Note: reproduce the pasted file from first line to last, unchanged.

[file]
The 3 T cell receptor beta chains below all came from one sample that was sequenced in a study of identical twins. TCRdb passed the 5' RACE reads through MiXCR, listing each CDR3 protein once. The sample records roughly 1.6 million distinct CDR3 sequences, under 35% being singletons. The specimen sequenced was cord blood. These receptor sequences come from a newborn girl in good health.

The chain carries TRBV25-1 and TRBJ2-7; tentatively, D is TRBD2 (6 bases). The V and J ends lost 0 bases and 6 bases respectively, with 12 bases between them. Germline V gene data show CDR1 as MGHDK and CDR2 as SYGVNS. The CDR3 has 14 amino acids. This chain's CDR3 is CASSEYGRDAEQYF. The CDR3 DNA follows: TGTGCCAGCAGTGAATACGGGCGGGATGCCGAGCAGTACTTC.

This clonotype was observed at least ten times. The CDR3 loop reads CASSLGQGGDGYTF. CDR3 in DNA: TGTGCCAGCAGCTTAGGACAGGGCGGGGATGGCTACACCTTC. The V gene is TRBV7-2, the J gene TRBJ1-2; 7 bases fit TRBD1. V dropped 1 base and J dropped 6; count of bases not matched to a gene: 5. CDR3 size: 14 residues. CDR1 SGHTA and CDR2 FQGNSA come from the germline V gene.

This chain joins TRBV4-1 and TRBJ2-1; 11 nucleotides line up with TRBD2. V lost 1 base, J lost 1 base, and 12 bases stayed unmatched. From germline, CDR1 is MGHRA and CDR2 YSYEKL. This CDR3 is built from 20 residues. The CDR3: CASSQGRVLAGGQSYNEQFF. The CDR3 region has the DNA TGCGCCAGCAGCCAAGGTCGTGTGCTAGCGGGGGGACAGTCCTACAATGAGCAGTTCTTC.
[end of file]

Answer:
The 3 T cell receptor beta chains below all came from one sample that was sequenced in a study of identical twins. TCRdb passed the 5' RACE reads through MiXCR, listing each CDR3 protein once. The sample records roughly 1.6 million distinct CDR3 sequences, under 35% being singletons. The specimen sequenced was cord blood. These receptor sequences come from a newborn girl in good health.

The chain carries TRBV25-1 and TRBJ2-7; tentatively, D is TRBD2 (6 bases). The V and J ends lost 0 bases and 6 bases respectively, with 12 bases between them. Germline V gene data show CDR1 as MGHDK and CDR2 as SYGVNS. The CDR3 has 14 amino acids. This chain's CDR3 is CASSEYGRDAEQYF. The CDR3 DNA follows: TGTGCCAGCAGTGAATACGGGCGGGATGCCGAGCAGTACTTC.

This clonotype was observed at least ten times. The CDR3 loop reads CASSLGQGGDGYTF. CDR3 in DNA: TGTGCCAGCAGCTTAGGACAGGGCGGGGATGGCTACACCTTC. The V gene is TRBV7-2, the J gene TRBJ1-2; 7 bases fit TRBD1. V dropped 1 base and J dropped 6; count of bases not matched to a gene: 5. CDR3 size: 14 residues. CDR1 SGHTA and CDR2 FQGNSA come from the germline V gene.

This chain joins TRBV4-1 and TRBJ2-1; 11 nucleotides line up with TRBD2. V lost 1 base, J lost 1 base, and 12 bases stayed unmatched. From germline, CDR1 is MGHRA and CDR2 YSYEKL. This CDR3 is built from 20 residues. The CDR3: CASSQGRVLAGGQSYNEQFF. The CDR3 region has the DNA TGCGCCAGCAGCCAAGGTCGTGTGCTAGCGGGGGGACAGTCCTACAATGAGCAGTTCTTC.